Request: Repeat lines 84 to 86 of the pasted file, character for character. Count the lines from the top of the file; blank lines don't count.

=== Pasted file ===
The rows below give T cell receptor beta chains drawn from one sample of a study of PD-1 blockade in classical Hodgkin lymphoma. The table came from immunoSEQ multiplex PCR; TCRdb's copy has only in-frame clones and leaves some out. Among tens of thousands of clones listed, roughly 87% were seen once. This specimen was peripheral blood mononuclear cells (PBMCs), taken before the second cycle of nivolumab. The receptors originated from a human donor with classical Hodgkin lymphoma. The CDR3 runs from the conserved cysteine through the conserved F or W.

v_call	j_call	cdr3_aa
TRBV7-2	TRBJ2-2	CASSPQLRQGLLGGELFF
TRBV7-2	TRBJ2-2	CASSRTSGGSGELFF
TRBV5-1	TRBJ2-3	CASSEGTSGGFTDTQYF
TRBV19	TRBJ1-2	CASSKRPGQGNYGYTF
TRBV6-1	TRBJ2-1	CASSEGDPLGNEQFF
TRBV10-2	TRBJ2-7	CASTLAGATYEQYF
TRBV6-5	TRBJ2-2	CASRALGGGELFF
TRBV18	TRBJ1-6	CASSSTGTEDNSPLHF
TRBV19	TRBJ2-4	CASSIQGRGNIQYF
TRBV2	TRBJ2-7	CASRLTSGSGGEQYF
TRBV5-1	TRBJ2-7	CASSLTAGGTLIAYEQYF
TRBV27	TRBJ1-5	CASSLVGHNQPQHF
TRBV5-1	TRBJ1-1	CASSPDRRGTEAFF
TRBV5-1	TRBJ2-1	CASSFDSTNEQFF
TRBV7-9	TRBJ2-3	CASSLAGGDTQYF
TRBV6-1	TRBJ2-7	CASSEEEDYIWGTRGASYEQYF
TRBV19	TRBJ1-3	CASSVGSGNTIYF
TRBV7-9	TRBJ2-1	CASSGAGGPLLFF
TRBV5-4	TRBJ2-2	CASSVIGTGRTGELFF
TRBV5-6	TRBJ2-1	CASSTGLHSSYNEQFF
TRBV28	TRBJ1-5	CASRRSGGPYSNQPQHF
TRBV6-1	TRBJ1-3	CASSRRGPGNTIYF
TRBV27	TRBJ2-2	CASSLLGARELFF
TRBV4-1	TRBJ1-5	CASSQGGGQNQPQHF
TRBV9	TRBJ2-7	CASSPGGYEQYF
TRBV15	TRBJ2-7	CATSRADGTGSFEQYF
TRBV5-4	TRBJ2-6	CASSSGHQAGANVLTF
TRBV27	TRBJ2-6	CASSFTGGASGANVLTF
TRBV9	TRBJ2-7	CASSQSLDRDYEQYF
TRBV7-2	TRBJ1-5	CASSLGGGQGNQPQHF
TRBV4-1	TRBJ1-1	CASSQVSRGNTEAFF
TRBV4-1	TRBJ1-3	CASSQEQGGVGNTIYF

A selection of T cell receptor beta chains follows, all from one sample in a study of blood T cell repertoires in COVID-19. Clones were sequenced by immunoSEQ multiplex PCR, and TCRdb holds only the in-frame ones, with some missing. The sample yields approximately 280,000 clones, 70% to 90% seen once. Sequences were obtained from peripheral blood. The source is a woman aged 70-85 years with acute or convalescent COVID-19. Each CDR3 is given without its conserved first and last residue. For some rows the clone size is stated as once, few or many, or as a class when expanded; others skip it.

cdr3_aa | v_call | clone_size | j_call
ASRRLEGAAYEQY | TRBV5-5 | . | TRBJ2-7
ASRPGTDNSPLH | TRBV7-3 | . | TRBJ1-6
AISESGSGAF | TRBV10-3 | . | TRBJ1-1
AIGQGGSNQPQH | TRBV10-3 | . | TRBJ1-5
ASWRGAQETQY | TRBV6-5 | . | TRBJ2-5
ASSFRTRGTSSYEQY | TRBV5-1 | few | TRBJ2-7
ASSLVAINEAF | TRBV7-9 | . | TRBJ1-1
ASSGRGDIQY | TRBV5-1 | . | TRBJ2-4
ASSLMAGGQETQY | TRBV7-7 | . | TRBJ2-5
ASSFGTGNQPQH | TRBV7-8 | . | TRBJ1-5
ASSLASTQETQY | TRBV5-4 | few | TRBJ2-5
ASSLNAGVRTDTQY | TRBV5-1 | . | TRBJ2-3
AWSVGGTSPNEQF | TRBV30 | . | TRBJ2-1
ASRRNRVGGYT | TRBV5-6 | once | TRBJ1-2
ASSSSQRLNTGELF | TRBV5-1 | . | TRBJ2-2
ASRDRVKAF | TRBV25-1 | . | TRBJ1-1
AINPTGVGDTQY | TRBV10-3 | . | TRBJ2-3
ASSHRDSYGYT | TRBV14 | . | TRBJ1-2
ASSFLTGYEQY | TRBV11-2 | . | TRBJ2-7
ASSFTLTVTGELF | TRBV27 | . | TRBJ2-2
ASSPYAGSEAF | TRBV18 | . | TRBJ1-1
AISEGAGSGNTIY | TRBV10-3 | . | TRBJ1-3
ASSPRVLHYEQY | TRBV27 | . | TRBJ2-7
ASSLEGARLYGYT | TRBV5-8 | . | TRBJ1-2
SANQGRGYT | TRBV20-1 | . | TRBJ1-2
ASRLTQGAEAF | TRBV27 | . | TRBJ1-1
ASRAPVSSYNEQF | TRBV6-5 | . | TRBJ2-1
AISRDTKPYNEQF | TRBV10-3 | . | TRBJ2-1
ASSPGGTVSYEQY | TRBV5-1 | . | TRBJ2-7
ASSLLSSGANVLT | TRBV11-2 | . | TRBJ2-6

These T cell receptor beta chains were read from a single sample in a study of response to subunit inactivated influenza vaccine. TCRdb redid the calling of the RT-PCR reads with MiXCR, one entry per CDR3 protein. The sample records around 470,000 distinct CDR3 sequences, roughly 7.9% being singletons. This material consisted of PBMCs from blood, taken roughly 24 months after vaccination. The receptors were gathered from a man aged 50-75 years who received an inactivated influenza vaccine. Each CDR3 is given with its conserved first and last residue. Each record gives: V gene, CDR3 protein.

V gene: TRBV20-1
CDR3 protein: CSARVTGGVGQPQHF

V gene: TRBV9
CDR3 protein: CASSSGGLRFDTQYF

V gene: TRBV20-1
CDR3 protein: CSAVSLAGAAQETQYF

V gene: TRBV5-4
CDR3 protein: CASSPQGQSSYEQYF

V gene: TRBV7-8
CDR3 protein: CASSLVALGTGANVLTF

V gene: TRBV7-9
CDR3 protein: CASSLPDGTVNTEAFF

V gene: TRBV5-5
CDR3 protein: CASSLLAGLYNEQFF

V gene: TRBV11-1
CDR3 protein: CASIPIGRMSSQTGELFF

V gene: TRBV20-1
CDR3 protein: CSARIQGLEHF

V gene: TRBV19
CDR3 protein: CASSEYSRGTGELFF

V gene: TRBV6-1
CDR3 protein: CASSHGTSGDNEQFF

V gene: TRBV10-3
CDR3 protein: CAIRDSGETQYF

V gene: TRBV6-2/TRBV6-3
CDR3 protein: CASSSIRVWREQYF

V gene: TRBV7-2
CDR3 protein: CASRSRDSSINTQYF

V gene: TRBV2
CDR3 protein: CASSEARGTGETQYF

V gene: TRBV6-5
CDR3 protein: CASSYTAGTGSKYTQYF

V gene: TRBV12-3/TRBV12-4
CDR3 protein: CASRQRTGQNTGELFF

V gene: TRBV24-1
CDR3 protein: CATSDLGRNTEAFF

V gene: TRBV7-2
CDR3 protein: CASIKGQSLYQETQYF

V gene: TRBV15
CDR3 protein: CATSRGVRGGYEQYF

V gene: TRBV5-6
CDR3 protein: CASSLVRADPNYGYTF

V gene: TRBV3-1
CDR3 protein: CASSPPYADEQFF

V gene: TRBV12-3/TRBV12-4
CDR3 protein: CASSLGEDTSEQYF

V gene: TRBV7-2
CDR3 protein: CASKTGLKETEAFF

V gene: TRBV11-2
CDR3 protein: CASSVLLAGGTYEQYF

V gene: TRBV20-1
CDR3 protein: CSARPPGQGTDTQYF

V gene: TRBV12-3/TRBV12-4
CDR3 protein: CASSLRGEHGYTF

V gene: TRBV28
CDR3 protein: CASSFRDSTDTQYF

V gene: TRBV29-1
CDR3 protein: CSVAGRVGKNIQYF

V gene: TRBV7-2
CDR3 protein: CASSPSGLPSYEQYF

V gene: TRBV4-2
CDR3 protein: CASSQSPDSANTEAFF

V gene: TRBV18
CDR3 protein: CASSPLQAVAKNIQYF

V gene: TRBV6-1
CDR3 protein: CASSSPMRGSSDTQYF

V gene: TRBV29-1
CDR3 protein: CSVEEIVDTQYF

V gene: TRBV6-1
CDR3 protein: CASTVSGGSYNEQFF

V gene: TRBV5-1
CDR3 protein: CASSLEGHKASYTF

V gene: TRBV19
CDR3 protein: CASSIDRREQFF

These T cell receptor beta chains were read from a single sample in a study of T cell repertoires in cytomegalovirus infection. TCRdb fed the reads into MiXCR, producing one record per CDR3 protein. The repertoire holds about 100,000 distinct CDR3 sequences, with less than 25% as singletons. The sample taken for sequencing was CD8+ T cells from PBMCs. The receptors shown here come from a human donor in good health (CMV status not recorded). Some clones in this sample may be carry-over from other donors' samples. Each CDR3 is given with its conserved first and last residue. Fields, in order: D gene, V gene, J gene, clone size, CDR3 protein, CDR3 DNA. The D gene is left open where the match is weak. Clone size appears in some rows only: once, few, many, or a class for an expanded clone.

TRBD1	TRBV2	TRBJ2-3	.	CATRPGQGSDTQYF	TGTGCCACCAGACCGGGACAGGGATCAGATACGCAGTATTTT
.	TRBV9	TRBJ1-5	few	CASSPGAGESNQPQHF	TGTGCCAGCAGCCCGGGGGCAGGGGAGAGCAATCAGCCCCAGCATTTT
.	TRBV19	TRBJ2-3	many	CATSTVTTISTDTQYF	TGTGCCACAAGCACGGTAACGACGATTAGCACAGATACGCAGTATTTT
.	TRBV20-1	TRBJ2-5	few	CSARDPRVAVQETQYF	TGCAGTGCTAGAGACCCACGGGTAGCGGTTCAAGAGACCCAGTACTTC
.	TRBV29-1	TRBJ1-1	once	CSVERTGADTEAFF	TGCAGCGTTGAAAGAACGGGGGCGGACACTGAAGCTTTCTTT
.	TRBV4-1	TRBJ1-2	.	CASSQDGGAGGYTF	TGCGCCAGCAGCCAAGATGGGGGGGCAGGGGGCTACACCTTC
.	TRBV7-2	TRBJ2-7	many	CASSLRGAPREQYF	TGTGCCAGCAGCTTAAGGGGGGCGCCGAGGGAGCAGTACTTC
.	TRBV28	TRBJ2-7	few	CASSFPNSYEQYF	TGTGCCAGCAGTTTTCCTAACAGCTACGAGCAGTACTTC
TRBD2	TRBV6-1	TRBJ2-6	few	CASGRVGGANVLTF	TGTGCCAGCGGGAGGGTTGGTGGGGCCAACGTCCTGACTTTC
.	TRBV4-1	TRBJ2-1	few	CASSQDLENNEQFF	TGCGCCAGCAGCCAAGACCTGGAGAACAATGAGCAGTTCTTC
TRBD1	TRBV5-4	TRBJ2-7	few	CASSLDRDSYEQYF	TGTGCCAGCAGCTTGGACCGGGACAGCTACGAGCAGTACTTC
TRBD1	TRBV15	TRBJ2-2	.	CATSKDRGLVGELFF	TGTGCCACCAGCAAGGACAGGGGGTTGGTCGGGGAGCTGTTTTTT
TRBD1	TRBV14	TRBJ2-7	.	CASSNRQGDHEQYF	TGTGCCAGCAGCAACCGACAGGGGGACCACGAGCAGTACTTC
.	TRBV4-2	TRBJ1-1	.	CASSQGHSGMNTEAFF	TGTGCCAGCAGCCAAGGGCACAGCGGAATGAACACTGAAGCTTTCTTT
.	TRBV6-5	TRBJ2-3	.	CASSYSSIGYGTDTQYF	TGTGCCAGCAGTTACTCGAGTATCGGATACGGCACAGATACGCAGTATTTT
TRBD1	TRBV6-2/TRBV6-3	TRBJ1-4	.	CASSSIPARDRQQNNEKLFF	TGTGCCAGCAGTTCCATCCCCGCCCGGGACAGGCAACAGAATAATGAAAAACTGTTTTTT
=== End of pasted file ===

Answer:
V gene: TRBV20-1
CDR3 protein: CSARIQGLEHF

V gene: TRBV19